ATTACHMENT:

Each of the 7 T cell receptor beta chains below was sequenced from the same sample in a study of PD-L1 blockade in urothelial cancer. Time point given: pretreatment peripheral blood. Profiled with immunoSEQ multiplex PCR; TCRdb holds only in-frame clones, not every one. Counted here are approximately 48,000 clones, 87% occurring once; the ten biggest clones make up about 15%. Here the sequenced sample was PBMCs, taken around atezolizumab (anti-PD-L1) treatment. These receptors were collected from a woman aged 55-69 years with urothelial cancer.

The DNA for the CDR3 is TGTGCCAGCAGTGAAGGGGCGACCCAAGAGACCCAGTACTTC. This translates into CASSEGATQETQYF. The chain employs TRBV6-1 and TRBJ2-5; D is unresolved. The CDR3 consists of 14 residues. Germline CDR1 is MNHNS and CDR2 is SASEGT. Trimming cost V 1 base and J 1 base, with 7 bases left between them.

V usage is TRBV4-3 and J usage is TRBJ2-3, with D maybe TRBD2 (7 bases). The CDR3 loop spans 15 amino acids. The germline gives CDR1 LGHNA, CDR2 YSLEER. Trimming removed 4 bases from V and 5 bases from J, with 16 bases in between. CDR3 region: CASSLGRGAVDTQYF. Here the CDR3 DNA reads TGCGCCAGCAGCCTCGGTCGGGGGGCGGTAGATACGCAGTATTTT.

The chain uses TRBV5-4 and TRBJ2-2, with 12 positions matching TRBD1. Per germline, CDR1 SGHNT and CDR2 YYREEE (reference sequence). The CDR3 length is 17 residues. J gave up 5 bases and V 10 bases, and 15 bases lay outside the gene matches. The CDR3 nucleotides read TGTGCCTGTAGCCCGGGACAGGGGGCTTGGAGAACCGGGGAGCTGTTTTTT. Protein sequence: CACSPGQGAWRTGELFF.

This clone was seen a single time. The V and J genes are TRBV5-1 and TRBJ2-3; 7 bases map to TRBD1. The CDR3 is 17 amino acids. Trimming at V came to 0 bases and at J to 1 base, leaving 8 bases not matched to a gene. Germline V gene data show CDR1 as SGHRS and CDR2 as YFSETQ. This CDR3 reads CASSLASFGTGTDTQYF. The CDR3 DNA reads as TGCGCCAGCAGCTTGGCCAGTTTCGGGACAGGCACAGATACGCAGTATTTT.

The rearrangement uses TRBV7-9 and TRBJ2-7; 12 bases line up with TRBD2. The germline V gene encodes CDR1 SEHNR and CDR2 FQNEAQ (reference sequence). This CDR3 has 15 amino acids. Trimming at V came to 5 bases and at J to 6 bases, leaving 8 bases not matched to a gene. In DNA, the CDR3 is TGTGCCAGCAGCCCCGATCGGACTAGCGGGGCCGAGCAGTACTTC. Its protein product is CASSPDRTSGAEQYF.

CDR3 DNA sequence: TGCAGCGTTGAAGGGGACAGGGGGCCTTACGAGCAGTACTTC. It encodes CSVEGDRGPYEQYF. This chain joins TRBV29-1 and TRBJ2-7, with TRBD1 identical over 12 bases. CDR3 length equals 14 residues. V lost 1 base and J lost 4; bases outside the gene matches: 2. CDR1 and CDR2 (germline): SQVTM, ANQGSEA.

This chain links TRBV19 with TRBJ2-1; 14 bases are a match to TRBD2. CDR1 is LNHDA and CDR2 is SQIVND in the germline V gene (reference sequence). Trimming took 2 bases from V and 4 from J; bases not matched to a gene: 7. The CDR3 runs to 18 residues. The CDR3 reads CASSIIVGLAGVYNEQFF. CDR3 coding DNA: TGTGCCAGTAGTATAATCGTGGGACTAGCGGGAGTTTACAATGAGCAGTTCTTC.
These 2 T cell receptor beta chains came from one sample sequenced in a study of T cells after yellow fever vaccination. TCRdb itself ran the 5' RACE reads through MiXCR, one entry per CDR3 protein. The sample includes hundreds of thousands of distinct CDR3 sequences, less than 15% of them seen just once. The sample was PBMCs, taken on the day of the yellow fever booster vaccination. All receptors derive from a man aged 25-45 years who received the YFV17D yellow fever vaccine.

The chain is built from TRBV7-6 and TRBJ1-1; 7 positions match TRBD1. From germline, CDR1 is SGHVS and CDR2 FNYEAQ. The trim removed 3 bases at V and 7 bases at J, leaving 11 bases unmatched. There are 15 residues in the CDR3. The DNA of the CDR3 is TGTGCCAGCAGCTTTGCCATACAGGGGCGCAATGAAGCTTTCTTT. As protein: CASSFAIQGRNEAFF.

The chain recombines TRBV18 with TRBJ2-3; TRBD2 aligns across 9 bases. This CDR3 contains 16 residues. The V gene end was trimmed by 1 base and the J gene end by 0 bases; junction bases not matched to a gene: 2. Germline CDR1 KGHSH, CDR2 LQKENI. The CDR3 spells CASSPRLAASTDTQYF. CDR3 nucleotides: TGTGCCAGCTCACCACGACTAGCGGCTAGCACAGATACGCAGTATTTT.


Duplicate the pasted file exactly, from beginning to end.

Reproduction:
Each of the 7 T cell receptor beta chains below was sequenced from the same sample in a study of PD-L1 blockade in urothelial cancer. Time point given: pretreatment peripheral blood. Profiled with immunoSEQ multiplex PCR; TCRdb holds only in-frame clones, not every one. Counted here are approximately 48,000 clones, 87% occurring once; the ten biggest clones make up about 15%. Here the sequenced sample was PBMCs, taken around atezolizumab (anti-PD-L1) treatment. These receptors were collected from a woman aged 55-69 years with urothelial cancer.

The DNA for the CDR3 is TGTGCCAGCAGTGAAGGGGCGACCCAAGAGACCCAGTACTTC. This translates into CASSEGATQETQYF. The chain employs TRBV6-1 and TRBJ2-5; D is unresolved. The CDR3 consists of 14 residues. Germline CDR1 is MNHNS and CDR2 is SASEGT. Trimming cost V 1 base and J 1 base, with 7 bases left between them.

V usage is TRBV4-3 and J usage is TRBJ2-3, with D maybe TRBD2 (7 bases). The CDR3 loop spans 15 amino acids. The germline gives CDR1 LGHNA, CDR2 YSLEER. Trimming removed 4 bases from V and 5 bases from J, with 16 bases in between. CDR3 region: CASSLGRGAVDTQYF. Here the CDR3 DNA reads TGCGCCAGCAGCCTCGGTCGGGGGGCGGTAGATACGCAGTATTTT.

The chain uses TRBV5-4 and TRBJ2-2, with 12 positions matching TRBD1. Per germline, CDR1 SGHNT and CDR2 YYREEE (reference sequence). The CDR3 length is 17 residues. J gave up 5 bases and V 10 bases, and 15 bases lay outside the gene matches. The CDR3 nucleotides read TGTGCCTGTAGCCCGGGACAGGGGGCTTGGAGAACCGGGGAGCTGTTTTTT. Protein sequence: CACSPGQGAWRTGELFF.

This clone was seen a single time. The V and J genes are TRBV5-1 and TRBJ2-3; 7 bases map to TRBD1. The CDR3 is 17 amino acids. Trimming at V came to 0 bases and at J to 1 base, leaving 8 bases not matched to a gene. Germline V gene data show CDR1 as SGHRS and CDR2 as YFSETQ. This CDR3 reads CASSLASFGTGTDTQYF. The CDR3 DNA reads as TGCGCCAGCAGCTTGGCCAGTTTCGGGACAGGCACAGATACGCAGTATTTT.

The rearrangement uses TRBV7-9 and TRBJ2-7; 12 bases line up with TRBD2. The germline V gene encodes CDR1 SEHNR and CDR2 FQNEAQ (reference sequence). This CDR3 has 15 amino acids. Trimming at V came to 5 bases and at J to 6 bases, leaving 8 bases not matched to a gene. In DNA, the CDR3 is TGTGCCAGCAGCCCCGATCGGACTAGCGGGGCCGAGCAGTACTTC. Its protein product is CASSPDRTSGAEQYF.

CDR3 DNA sequence: TGCAGCGTTGAAGGGGACAGGGGGCCTTACGAGCAGTACTTC. It encodes CSVEGDRGPYEQYF. This chain joins TRBV29-1 and TRBJ2-7, with TRBD1 identical over 12 bases. CDR3 length equals 14 residues. V lost 1 base and J lost 4; bases outside the gene matches: 2. CDR1 and CDR2 (germline): SQVTM, ANQGSEA.

This chain links TRBV19 with TRBJ2-1; 14 bases are a match to TRBD2. CDR1 is LNHDA and CDR2 is SQIVND in the germline V gene (reference sequence). Trimming took 2 bases from V and 4 from J; bases not matched to a gene: 7. The CDR3 runs to 18 residues. The CDR3 reads CASSIIVGLAGVYNEQFF. CDR3 coding DNA: TGTGCCAGTAGTATAATCGTGGGACTAGCGGGAGTTTACAATGAGCAGTTCTTC.
These 2 T cell receptor beta chains came from one sample sequenced in a study of T cells after yellow fever vaccination. TCRdb itself ran the 5' RACE reads through MiXCR, one entry per CDR3 protein. The sample includes hundreds of thousands of distinct CDR3 sequences, less than 15% of them seen just once. The sample was PBMCs, taken on the day of the yellow fever booster vaccination. All receptors derive from a man aged 25-45 years who received the YFV17D yellow fever vaccine.

The chain is built from TRBV7-6 and TRBJ1-1; 7 positions match TRBD1. From germline, CDR1 is SGHVS and CDR2 FNYEAQ. The trim removed 3 bases at V and 7 bases at J, leaving 11 bases unmatched. There are 15 residues in the CDR3. The DNA of the CDR3 is TGTGCCAGCAGCTTTGCCATACAGGGGCGCAATGAAGCTTTCTTT. As protein: CASSFAIQGRNEAFF.

The chain recombines TRBV18 with TRBJ2-3; TRBD2 aligns across 9 bases. This CDR3 contains 16 residues. The V gene end was trimmed by 1 base and the J gene end by 0 bases; junction bases not matched to a gene: 2. Germline CDR1 KGHSH, CDR2 LQKENI. The CDR3 spells CASSPRLAASTDTQYF. CDR3 nucleotides: TGTGCCAGCTCACCACGACTAGCGGCTAGCACAGATACGCAGTATTTT.